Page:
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Cascadia Forest Defenders Take Over Billboard On I-5

Press Release – Cascadia Forest Defenders, May 14, 2014

Disclaimer: The views expressed here are not the official position of the IWW (or even the IWW’s EUC) and do not necessarily represent the views of anyone but the author’s. 

In the early hours of the morning on May 14, 2014, members of Cascadia Forest Defenders climbed a billboard on I5, to drop a banner protesting raw log export in Oregon. The billboard, formerly carrying a message promoting the Best Western hotel chain, now reads: “Big Timber Sends Jobs Overseas. Stop Raw Log Export.”

Due to the economic recession in 2008 and the subsequent crash of the housing market, the demand for lumber in the US plummeted. Timber companies saw a rising demand for logs coming from China and started increasing the amount of raw log exports dramatically. From 2009 to 2013, raw log export from Oregon and Washington more than quadrupled, going from 1,000,000 cubic meters in 2009 to 6,000,000 cubic meters in 2013. Exporting raw logs instead of lumber means that those logs never pass through US sawmills. Instead they are sent to China to be milled there.

Log and chip exports, which make up a third of Oregon’s annual timber harvest, are responsible for the loss of thousands of domestic manufacturing jobs each year. Lane County, for example, where Weyerhaeuser is the largest private landowner and the region’s main log exporter, saw a 75 percent increase in the timber harvest from 2009 to 2012 and a concurrent 14 percent decrease in wood products manufacturing jobs. “We are constantly hearing the propaganda from the timber industry that environmentalists and the spotted owl are responsible for the loss of timber jobs in our state. But we want Oregonians to know that the timber industry is making decisions for corporate profit and against their own workers. These big companies are sabotaging their own mills to make a buck,” says Ben Jones.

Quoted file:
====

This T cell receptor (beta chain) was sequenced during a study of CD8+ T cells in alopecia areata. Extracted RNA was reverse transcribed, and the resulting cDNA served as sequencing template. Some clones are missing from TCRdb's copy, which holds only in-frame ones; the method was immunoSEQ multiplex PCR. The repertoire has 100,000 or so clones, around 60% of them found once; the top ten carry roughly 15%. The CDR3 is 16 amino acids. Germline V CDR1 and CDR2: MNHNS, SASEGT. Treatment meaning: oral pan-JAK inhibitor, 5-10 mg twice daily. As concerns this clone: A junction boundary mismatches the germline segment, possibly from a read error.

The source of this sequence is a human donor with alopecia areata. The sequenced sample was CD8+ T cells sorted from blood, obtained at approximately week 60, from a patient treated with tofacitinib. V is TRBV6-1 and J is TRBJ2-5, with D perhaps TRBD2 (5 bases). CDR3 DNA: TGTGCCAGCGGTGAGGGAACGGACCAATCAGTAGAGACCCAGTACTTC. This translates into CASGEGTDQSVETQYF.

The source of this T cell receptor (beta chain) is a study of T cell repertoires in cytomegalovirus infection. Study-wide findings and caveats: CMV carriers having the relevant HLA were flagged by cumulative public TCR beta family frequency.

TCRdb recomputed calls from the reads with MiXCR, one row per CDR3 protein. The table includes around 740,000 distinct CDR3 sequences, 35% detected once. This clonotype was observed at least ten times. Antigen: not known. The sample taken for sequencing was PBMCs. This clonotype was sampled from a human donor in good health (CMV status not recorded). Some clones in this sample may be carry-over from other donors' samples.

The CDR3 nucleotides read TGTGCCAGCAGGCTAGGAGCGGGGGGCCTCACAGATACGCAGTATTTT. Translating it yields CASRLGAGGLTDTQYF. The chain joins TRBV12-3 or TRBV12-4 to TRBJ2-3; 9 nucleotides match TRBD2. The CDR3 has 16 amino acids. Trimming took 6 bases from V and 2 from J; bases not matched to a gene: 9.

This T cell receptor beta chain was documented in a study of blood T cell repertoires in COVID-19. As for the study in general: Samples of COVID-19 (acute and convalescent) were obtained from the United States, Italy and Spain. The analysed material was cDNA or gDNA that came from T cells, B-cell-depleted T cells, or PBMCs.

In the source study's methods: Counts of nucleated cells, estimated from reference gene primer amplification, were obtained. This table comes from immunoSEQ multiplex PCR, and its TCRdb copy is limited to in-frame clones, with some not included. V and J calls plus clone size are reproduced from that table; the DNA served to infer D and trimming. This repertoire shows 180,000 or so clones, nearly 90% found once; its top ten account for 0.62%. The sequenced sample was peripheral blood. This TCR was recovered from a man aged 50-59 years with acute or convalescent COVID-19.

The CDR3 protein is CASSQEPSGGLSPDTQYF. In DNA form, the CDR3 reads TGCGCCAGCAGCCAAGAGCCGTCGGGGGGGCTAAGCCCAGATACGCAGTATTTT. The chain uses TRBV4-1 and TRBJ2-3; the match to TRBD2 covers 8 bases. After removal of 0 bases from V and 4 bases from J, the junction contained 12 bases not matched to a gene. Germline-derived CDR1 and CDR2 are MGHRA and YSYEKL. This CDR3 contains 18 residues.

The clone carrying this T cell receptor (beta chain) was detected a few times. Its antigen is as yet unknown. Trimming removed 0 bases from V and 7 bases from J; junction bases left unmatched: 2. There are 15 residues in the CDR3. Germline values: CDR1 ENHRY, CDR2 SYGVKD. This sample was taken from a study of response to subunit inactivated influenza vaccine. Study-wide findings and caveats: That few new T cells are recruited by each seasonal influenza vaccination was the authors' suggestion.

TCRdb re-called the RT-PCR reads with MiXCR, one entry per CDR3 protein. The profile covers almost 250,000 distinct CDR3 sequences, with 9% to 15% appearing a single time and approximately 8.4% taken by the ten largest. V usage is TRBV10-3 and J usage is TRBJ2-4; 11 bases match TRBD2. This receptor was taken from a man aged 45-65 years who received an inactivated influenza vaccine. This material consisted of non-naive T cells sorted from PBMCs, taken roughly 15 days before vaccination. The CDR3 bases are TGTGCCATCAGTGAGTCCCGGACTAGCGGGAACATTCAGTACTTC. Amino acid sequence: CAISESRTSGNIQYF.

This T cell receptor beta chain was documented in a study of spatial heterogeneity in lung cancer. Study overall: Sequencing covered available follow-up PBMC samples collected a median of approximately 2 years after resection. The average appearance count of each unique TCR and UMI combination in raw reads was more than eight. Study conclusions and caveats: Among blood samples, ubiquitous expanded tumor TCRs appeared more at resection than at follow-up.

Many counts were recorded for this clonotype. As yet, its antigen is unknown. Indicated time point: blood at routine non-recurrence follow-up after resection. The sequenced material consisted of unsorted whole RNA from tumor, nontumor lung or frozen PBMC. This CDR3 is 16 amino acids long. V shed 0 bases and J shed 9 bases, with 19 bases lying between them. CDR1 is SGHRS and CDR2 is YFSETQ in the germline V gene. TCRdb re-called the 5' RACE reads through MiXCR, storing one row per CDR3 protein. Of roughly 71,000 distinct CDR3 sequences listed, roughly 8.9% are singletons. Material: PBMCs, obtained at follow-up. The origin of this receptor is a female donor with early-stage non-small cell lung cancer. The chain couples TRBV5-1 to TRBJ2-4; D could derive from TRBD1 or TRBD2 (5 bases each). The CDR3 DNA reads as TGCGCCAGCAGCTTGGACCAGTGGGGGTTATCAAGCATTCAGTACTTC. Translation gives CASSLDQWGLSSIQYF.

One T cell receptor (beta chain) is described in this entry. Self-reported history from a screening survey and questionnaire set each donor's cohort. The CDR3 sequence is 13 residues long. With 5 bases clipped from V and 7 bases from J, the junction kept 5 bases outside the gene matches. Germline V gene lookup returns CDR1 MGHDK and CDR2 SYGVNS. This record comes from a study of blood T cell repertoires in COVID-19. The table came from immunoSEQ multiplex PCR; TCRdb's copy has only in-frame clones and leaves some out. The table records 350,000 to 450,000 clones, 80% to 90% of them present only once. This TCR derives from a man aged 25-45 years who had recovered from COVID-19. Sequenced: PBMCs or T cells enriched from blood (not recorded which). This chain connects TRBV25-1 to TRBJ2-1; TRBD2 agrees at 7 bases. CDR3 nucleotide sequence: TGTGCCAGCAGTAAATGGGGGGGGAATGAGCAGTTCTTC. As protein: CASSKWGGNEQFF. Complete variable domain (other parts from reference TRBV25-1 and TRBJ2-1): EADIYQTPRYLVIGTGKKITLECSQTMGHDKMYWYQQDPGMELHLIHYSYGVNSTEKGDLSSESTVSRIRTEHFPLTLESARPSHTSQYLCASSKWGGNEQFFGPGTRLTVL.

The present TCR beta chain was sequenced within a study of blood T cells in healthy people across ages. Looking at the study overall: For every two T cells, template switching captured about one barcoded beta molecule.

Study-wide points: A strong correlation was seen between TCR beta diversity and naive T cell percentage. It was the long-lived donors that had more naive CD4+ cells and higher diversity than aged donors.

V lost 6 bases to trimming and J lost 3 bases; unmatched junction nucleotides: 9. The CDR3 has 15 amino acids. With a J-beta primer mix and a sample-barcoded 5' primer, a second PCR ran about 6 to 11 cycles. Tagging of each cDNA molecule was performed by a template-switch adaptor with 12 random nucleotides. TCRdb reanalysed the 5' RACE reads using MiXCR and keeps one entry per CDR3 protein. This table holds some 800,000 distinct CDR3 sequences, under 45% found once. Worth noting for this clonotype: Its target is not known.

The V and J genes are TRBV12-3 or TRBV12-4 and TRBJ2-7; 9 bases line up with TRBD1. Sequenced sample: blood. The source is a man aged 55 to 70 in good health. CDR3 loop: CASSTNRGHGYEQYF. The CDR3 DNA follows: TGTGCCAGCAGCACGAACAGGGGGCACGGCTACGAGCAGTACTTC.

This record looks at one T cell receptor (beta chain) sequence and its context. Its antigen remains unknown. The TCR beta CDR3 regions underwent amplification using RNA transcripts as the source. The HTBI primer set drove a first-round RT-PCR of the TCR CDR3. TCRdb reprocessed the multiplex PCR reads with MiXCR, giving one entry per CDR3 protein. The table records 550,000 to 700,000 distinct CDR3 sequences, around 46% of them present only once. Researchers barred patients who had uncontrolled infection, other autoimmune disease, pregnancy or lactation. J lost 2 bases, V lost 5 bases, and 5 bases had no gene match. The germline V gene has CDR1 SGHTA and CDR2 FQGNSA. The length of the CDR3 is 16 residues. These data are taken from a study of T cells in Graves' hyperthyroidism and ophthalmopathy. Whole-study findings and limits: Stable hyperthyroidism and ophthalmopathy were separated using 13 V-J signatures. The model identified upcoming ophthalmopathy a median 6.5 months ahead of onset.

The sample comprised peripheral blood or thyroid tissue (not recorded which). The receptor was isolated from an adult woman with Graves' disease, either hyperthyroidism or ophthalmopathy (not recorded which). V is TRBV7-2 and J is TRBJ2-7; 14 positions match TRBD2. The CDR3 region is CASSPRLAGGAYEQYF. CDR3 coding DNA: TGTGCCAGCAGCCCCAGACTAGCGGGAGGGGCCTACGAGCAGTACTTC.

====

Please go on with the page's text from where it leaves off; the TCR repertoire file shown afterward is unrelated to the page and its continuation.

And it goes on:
Cascadia Forest Defenders also opposes Wyden’s current bill regarding the O&C lands, which would double the cut on Western Oregon BLM forests, eliminate the “survey and manage” safety net for threatened species, and eliminate public comment by getting rid of the National Environmental Protection Act (NEPA process). CFD realizes the issue of this bill is intertwined with the issue of log export. Because of an increase in raw log export from private forestland, counties are suffering economically, and the logging industry is responding by pressuring politicians to ramp up the cut on public land.

White Castle, a timber sale that Cascadia Forest Defenders occupied for 10 months before it went under litigation, is one of the Variable Retention Harvest clearcuts that Wyden advocates for in his O&C bill. “We don’t want to see our last 5% of never-before-logged forest clearcut. And we don’t want to hear the excuse that we need more old growth clearcuts on public land because the mills don’t have enough timber. Look at the facts. The mills don’t have enough timber because it’s all on a boat to China,” says Maria Farinacci of CFD.

This action is in solidarity with the Friends of Newport, who are currently fighting to stop a new log export terminal from being built on their shores. Erin Grady of CFD says, “Log export is bad for environmentalists, it’s bad for workers, it’s bad for logging towns and it’s bad for coastal communities. It’s bad for everyone but the landowners and the CEOs of big timber, and that is something we all need to call into question.” The billboard can be seen driving North on I-5 between the 30th St. and Glenwood Blvd exits.

The Fine Print I:

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The Fine Print II:

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